Adopting sustainable or green packaging enables marketers to connect with their eco-conscious and green-aware consumers, giving them a competitive advantage and boosting their profits. In fact, studies conducted by the Carbon Disclosure Project (CDP) prove that organizations that adopt eco-friendly materials and processes are likely to see a return on investment of 18 percent or more.
Apart from attracting new customers and boosting your corporate image as an environmentally-responsible organization, sustainable packaging also offers innovative designs that can be tailored to the clients’ specific requirements. For instance, waste can be recycled using the paper molding process and converted into customized packaging in order to meet the firm’s requirements for heavy and delicate products at an extremely affordable rate. All this eliminates excessive packaging, making the shipments light and drastically reducing the products’ footprints on the store shelves.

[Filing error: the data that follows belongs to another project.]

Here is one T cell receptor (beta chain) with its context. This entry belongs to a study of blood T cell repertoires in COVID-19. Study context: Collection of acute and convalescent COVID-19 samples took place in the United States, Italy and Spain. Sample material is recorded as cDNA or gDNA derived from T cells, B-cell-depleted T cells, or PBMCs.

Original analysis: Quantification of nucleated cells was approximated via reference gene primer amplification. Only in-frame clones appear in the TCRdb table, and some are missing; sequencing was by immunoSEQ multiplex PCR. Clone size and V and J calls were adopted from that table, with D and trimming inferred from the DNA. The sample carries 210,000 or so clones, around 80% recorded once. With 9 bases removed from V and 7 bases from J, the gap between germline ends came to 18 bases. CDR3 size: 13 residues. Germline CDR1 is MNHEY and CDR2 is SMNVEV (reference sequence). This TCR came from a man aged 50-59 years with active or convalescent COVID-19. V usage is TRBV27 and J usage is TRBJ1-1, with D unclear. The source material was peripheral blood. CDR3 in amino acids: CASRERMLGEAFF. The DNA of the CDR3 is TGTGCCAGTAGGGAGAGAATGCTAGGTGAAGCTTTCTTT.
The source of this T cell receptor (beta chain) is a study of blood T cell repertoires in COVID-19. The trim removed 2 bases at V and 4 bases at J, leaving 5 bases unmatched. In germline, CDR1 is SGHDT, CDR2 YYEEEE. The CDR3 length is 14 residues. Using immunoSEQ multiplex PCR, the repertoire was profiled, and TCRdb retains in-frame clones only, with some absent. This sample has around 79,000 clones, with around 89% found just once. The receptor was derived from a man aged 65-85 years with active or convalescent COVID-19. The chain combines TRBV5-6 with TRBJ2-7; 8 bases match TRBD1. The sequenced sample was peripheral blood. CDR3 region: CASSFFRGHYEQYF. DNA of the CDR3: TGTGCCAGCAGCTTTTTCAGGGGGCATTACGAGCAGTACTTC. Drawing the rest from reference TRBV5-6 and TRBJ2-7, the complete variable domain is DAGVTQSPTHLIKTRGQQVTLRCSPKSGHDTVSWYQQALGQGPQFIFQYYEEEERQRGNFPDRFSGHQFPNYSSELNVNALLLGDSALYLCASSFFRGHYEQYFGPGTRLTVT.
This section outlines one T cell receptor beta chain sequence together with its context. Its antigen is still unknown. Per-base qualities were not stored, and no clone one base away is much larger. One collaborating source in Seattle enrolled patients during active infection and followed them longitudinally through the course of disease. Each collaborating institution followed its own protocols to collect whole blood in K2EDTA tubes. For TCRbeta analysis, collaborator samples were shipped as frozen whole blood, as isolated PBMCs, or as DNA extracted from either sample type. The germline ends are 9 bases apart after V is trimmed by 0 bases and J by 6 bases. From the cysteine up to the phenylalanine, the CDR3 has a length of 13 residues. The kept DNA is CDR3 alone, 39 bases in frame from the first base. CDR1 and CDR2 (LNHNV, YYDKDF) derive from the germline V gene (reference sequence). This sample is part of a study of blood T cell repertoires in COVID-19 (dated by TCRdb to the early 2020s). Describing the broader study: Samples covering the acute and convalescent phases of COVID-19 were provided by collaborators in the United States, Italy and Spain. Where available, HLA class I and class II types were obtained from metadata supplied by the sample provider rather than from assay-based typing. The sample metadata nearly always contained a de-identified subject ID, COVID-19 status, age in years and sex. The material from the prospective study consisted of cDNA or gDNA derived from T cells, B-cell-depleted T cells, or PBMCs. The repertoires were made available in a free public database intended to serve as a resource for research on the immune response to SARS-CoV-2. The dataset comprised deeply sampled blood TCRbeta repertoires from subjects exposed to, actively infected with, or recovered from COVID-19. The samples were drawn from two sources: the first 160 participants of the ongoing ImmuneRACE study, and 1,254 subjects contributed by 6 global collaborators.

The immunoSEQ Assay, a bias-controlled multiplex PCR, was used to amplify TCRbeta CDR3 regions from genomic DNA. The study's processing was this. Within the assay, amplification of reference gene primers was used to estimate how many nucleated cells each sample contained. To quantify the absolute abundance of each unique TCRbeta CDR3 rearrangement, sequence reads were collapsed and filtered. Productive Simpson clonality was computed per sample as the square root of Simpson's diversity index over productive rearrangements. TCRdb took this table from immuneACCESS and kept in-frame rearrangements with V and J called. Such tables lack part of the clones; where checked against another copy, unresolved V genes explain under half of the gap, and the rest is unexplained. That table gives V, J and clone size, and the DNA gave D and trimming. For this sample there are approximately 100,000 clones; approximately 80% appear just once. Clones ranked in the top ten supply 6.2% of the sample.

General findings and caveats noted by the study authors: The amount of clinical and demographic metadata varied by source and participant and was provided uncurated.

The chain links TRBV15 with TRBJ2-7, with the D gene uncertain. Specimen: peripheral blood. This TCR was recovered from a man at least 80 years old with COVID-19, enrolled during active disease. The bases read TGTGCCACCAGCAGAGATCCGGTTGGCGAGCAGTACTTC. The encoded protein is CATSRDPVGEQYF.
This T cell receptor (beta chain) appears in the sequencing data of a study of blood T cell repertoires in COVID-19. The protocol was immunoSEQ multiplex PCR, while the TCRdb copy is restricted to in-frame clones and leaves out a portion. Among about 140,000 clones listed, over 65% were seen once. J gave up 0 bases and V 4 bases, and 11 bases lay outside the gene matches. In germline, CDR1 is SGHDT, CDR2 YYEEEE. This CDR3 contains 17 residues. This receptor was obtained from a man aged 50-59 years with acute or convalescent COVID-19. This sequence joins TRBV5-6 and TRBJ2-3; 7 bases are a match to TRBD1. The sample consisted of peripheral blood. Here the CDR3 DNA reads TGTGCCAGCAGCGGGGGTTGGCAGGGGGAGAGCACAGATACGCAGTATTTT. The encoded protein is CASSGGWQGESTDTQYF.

Additionally, in recent times, brands cannot afford to ignore the eco-friendly strategies. Consumers increasingly prefer products that protect the environment, reduce global warming, and prevent air and water pollution. Consequently, both emerging and advanced markets are drifting towards ethical and environment-friendly options, pushing the designers, the marketers, and the package development experts to meet the right social and environmental standards.